"These 25 essays by writers who represent a range of spiritual thought focus on the role of traditional religion in correcting the loss of transcendence and meaning. When any major tradition is taken seriously, its timeless relevance provides both firm ground and clear direction in chaotic times. Christian, Hindu, Buddhist, Islamic, and Native American perspectives on the subject are presented. Oldmeadow (La Trobe Univ. at Bendigo, Australia) collects the work of established figures like Dorothy Sayers and Ananda K. Coomaraswamy as well as that of more contemporary writers like Robert Aitken, Karen Armstrong, and the Crow Medicine Man Thomas Yellowtail. The book is divided into five sections: ‘Tradition and Modernity,’ ‘Perennial Truths and Modern Counterfeits,’ ‘The Social Order,’ ‘The Single Vision of Science,’ and ‘The Destruction of Traditional Cultures.’ The combination of ideas is inspiring and provides an invigorating perspective for examining current issues of modern social philosophy while remaining very readable. Highly recommended for academic and public libraries."
(Library Journal Review)
"…This anthology of the most eminent perennialist authors, concerns everyone who is aware of the progress of a totalitarian nihilism, who refuses to capitulate, refuses the destruction of Knowledge and the darkening of Consciousness, and who is in quest of the fundamental arguments included…in the Eternal Wisdom, and taught by the world’s great spiritualities, the only ones still able to actively help rediscover the Sacred, and restore it in our everyday lives, thoughts and being.…Harry Oldmeadow has collected in his book twenty-four precious accounts, some of which come from well known representatives of Perennial Philosophy and others from independent thinkers [who are also] lucid analysts of the situation. Divided into five sections, their responses respectively treat the oppositions between Tradition and Modernity, Perennial Truths and Modern Counterfeits, Social Order, the 'Single Vision' of scientism, and lastly the destruction of traditional cultures.…A work such as The Betrayal of Tradition will be an even greater treasure to those who are still lucid enough to 'take inventory' and comprehend the urgency for rediscovering the eternal within this work, which is itself an heir of the most ancient past.…"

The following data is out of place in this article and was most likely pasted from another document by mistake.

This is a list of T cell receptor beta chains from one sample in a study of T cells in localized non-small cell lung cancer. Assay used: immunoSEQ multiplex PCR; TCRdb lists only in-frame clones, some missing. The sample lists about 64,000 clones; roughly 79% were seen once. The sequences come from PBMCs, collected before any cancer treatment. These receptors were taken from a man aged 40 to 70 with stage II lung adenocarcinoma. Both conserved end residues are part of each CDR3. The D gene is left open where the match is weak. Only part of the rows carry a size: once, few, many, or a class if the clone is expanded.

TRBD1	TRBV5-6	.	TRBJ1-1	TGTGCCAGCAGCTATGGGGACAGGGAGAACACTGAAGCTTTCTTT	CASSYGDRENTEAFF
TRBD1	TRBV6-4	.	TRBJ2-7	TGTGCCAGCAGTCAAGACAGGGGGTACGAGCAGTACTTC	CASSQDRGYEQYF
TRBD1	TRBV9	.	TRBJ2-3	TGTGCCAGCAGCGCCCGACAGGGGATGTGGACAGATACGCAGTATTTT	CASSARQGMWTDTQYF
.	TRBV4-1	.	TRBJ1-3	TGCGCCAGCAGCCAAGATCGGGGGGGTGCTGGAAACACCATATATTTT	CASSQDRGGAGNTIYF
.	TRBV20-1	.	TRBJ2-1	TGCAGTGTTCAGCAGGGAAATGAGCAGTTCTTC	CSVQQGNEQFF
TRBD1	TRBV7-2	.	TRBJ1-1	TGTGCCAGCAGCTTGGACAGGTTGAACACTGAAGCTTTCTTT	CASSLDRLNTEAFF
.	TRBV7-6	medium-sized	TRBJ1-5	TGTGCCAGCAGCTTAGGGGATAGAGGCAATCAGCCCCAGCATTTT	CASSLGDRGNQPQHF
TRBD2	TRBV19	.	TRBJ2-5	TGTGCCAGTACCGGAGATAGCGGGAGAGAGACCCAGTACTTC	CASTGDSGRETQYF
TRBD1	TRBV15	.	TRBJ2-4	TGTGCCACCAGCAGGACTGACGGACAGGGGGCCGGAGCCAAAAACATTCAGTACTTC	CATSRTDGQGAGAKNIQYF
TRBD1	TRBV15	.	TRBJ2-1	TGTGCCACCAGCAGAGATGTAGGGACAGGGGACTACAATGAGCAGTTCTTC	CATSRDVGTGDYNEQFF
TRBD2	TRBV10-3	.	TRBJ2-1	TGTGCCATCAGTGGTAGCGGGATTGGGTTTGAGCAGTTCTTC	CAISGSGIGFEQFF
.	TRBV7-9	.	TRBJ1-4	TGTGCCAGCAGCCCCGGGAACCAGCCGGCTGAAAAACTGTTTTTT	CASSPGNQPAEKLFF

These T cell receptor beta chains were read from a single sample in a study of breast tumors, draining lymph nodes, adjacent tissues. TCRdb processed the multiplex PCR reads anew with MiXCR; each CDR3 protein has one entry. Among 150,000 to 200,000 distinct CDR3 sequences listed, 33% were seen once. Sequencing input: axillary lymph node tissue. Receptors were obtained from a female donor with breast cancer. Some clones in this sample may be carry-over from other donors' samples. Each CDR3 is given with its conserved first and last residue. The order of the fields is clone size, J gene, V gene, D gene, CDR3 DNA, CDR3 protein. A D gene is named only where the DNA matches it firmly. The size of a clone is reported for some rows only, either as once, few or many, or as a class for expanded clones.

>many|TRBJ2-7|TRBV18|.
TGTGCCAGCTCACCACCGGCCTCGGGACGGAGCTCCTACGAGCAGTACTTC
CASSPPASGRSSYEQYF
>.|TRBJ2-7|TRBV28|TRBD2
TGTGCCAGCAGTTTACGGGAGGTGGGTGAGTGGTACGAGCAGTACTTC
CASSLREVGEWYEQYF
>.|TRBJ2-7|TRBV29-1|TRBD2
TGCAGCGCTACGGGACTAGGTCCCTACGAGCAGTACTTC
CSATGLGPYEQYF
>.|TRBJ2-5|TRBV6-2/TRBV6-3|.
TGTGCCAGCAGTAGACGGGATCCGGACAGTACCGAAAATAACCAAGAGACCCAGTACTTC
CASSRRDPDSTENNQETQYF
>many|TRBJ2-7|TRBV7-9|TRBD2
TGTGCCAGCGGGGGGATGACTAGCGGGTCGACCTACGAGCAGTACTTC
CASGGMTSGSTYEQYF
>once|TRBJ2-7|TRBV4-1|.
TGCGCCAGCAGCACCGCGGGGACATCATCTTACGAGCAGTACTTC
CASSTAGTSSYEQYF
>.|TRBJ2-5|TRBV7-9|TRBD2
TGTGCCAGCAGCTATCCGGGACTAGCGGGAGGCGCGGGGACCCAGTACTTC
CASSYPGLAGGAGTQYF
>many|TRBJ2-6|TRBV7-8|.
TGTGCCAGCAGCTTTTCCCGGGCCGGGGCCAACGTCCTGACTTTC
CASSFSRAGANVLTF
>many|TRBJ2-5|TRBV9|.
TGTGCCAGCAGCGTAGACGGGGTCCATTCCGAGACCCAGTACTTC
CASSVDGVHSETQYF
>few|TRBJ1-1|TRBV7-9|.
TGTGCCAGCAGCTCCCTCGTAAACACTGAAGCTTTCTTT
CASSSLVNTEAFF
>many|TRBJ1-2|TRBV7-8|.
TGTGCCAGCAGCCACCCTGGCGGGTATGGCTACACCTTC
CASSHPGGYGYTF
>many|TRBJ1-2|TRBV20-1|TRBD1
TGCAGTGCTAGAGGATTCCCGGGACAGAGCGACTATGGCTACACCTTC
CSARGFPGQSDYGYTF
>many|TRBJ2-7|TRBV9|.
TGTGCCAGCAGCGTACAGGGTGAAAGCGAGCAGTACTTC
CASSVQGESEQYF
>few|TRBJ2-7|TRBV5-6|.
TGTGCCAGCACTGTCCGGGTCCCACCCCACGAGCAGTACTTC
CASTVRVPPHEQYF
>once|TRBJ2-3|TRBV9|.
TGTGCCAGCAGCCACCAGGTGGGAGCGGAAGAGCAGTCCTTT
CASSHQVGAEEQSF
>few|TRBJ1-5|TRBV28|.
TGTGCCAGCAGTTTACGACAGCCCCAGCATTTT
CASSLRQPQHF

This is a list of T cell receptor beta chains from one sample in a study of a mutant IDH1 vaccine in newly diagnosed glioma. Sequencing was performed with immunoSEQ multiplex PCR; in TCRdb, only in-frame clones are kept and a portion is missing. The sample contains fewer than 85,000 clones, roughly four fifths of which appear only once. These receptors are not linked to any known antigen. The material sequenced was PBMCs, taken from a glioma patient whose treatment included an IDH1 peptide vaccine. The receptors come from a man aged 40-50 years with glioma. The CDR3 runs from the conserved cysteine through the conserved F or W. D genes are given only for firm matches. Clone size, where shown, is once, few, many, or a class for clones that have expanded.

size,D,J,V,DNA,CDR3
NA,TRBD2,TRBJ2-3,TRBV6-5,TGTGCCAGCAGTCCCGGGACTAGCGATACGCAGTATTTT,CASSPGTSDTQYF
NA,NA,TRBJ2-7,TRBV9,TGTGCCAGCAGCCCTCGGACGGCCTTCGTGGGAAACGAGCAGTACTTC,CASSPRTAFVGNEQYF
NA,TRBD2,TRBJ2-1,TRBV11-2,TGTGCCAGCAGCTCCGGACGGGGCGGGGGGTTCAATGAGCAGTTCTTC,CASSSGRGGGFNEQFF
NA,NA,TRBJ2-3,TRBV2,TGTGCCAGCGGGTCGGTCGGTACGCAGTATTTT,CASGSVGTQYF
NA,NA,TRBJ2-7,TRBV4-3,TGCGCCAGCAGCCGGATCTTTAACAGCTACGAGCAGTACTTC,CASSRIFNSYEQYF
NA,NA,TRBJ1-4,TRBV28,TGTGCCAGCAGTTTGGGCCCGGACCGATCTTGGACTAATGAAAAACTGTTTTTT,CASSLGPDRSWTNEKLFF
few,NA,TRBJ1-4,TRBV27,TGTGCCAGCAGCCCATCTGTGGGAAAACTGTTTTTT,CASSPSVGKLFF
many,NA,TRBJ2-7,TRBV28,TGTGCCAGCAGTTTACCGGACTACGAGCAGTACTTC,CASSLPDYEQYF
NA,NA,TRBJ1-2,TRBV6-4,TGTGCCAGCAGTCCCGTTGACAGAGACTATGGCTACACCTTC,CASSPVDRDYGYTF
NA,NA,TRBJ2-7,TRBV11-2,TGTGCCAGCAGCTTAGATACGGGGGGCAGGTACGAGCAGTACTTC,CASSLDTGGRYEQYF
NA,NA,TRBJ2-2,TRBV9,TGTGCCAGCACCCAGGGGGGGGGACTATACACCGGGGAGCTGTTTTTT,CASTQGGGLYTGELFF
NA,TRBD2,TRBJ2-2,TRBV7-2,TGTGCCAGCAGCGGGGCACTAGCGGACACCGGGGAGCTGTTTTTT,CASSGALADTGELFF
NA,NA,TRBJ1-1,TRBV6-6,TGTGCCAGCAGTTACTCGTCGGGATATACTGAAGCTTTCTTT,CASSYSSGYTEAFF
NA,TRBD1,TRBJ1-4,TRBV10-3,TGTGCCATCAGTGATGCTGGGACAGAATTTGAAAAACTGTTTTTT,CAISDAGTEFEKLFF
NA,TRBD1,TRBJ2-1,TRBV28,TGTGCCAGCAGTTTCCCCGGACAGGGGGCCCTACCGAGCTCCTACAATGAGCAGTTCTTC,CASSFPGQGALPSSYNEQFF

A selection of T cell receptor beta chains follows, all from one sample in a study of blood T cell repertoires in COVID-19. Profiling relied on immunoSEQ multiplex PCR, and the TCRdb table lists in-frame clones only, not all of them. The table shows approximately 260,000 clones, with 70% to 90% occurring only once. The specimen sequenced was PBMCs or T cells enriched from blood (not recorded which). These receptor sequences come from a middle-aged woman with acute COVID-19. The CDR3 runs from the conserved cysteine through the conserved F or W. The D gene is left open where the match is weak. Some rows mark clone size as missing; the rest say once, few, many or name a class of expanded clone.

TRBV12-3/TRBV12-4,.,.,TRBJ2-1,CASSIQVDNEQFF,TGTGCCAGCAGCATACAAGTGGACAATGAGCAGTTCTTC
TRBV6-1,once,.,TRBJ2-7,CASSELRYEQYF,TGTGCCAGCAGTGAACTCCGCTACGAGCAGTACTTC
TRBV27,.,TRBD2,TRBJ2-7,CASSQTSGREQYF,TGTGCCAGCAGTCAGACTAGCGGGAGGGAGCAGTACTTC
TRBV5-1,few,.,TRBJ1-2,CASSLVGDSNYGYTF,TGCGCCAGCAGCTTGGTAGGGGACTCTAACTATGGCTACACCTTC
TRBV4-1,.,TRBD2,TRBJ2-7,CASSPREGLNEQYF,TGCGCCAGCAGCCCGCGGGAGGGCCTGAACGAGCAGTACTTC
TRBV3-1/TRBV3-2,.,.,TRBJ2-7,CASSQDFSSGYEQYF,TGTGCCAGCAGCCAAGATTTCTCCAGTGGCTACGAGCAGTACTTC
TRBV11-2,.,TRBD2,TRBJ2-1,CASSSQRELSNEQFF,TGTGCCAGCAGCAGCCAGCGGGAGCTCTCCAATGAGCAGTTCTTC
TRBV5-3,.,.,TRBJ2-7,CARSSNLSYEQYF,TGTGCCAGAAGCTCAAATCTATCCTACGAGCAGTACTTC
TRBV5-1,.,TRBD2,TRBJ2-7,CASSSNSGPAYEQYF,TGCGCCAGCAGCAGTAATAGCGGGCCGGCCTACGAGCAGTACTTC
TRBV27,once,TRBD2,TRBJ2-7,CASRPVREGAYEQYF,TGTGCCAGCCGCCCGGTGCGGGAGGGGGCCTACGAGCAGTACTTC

(Jean Biès, author, philosopher, and poet)
“This anthology is a substantial introduction to the writings of those who espouse the timeless wisdom – the sophia perennis – which underpins all the great religious teachings.… The Betrayal of Tradition…embraces a variety of viewpoints and perspectives, all of which are ‘united by the conviction that the modern world stands in the most urgent need of the wisdom of the ages’…and will appeal to those who feel there is a deeper meaning to life than the prevailing materialism and consumerism.… It is a welcome addition to other volumes already published in the Perennial Philosophy series by World Wisdom.”
"The twenty-five essays which make up this collection bring the perspectives of traditional thought to bear on the predicament of a predominantly secular world order. Most of the leading Traditionalists are represented; but the editor stresses that 'the anthology is not intended as a compendium of traditionalist thinkers alone but embraces a variety of viewpoints and perspectives, united by the conviction that the modern world stands in the most urgent need of the wisdom of the ages'. Side by side with such names as Guenon, Schuon, Burckhardt and Coomaraswamy, we accordingly find Karen Armstrong, Dorothy Sayers, Theodore Roszak and Mary Midgely, together with colleagues and students at the editor's own university (La Trobe, in Bendigo, Australia)."